UK cinemas ban Google Glass

Last week, Google announced the availability of Glass in the United Kingdom, marking the first launch of the wearable device outside of the US. Those purchasing the device in the UK for £1000 GBP will get the newest model of Glass, featuring double the RAM of the previous version. 

While some businesses - including British ones, like Virgin Atlantic Airways - have embraced Glass, not all organizations are quite so pleased to see the device in action. For example, some café and restaurant owners have banned it from their premises, and earlier this year, a movie theater in Columbus, Ohio, called Homeland Security agents to deal with a man wearing Google Glass while watching a film. 

There have been no examples of British cinemas calling the cops on Glass-wearers yet, but as The Independent reports, UK cinema chains are nonetheless banning the device. The Cinema Exhibitors' Association, which claims to represent 90% of UK cinema operators, has said that "customers will be requested not to wear these into cinema auditoriums, whether the film is playing or not." Cinema chain Vue said that its customers would be asked to remove Glass "as soon as the lights dim". 

Even so, Google Glass is probably one of the worst devices to use to record a movie surreptitiously. For a start, Google says that Glass can only record video for around 45 minutes before it completely drains the battery, and the limited amount of onboard storage presents another issue.

Additionally, both the image sensor and microphone are hardly suited to this kind of recording, and let's face it, you're extremely unlikely to be able to keep your head still enough through the movie to not completely ruin the video anyway. On top of all this, the display remains illuminated during recording, so it's not like you'd even be able to keep a low profile in a dark room.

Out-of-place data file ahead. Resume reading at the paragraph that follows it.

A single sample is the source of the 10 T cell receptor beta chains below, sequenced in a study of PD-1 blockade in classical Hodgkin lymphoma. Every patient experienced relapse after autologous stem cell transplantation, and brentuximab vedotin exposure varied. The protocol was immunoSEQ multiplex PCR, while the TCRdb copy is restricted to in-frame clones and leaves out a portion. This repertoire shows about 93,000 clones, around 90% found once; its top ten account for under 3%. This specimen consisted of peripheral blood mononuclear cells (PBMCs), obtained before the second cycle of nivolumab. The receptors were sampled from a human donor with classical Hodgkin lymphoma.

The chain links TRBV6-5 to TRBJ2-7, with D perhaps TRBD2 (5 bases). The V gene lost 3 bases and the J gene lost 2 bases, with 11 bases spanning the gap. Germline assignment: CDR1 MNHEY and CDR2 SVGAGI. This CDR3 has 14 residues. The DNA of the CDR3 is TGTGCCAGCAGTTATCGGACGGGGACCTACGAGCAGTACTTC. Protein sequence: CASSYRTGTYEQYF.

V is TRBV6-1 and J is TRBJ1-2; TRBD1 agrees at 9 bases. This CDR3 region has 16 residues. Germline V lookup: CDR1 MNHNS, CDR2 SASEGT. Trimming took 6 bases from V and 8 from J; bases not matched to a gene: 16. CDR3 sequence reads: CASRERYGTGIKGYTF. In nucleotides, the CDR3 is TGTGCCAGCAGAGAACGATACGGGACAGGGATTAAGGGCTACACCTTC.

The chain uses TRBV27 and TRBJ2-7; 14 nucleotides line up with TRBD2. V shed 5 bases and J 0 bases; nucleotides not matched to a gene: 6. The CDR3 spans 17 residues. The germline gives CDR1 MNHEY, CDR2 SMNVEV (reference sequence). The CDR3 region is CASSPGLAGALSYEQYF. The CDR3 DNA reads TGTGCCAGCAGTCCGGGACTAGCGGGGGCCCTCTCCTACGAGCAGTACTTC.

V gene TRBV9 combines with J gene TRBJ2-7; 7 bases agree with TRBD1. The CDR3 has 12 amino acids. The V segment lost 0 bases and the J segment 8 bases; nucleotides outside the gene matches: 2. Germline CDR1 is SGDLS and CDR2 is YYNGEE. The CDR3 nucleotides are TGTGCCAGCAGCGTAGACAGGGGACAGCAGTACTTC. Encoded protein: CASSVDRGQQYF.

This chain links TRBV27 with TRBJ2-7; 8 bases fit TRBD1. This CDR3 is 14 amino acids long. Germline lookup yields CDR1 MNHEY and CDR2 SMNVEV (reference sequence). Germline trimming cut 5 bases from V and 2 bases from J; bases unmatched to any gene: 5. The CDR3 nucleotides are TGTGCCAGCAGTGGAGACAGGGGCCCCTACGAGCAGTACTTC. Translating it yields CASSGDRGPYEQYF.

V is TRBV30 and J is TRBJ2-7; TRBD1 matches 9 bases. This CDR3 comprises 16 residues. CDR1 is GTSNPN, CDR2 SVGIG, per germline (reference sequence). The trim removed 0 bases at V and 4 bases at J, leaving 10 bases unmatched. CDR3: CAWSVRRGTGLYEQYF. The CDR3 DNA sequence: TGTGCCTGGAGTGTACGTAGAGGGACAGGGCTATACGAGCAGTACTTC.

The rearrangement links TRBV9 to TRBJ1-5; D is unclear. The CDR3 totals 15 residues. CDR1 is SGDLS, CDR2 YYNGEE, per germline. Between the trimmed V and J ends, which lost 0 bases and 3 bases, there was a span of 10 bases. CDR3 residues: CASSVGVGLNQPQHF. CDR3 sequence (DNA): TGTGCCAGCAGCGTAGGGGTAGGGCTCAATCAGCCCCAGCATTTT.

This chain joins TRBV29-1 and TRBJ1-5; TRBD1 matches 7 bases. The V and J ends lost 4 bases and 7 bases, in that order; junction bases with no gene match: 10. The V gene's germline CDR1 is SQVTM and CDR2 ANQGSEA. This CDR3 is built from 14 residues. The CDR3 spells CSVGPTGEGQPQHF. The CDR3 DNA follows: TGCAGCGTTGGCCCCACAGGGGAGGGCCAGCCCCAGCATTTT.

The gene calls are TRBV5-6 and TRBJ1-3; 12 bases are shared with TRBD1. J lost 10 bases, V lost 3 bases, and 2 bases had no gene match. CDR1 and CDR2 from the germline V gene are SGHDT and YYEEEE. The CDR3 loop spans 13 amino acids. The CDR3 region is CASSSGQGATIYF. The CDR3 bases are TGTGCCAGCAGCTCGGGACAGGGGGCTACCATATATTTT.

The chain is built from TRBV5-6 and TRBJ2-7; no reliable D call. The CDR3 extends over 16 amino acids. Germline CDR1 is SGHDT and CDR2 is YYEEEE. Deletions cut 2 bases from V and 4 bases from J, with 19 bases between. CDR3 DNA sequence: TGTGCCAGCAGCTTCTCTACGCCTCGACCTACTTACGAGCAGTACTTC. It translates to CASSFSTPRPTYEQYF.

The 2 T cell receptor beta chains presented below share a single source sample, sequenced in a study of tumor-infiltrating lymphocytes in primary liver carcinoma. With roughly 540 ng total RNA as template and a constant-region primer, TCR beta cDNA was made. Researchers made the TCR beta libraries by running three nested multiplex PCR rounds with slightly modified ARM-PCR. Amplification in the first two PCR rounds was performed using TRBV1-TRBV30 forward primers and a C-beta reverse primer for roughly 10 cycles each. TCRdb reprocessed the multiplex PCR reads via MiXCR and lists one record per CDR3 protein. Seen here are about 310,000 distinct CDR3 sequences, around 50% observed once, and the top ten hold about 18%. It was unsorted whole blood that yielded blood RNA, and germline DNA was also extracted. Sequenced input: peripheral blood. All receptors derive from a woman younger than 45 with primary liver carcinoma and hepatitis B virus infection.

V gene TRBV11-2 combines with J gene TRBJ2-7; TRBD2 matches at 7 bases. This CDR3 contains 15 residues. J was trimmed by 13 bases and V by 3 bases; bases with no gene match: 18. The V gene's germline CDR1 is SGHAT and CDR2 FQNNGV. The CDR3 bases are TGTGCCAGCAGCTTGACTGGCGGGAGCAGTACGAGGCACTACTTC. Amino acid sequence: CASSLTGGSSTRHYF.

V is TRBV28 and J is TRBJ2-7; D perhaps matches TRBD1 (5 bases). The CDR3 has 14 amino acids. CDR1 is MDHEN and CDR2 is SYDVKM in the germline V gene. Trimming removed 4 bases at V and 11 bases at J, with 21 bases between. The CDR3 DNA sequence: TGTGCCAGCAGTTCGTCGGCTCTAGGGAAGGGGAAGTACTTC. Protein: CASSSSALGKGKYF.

It's likely, however, that cinema chains are simply laying down the groundwork for the future, anticipating that Glass - and similar devices still to come - will improve with time, and that it makes sense to get users accustomed to the idea of a ban sooner rather than later. 

Source: The Independent | images via Google

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I can't believe some cinema called Homeland Security about this wouldn't the local PD have been a better choice talk about overkill.... bit like using an thermo nuclear device to blow a tree stump when a 1/8lb block of c4 would have sufficed

It seems like all of the problems surrounding Glass could be solved by Google releasing a version that doesn't have a camera.

I have no business in whether people want for some reason try to record a whole movie with the Google Glass (which they'd fail to do with decent quality anyway, and they'd run out of battery long before the ending) but if the display lights up that's distracting.

I hate when some moron feels like reaching his phone and checking his whatsapp, being taken out of the movie by a perfectly visible rectangle of light.
If you really need to check something then at least try to hide it a bit, don't hold it right in front of your face.

The lengths they go... It's funny. Are they seriously thinking enough will watch a Google Glass movie and then never ever watch it again in a better format, so that this will cause a signficant loss of revenue?

So they ban the one device that doesn't have the battery life nor resolution to adequately copy the movie? Jesus-tapdancing-Christ, people should really get their paranoia checked out!

Nogib said,
So they ban the one device that doesn't have the battery life nor resolution to adequately copy the movie? Jesus-tapdancing-Christ, people should really get their paranoia checked out!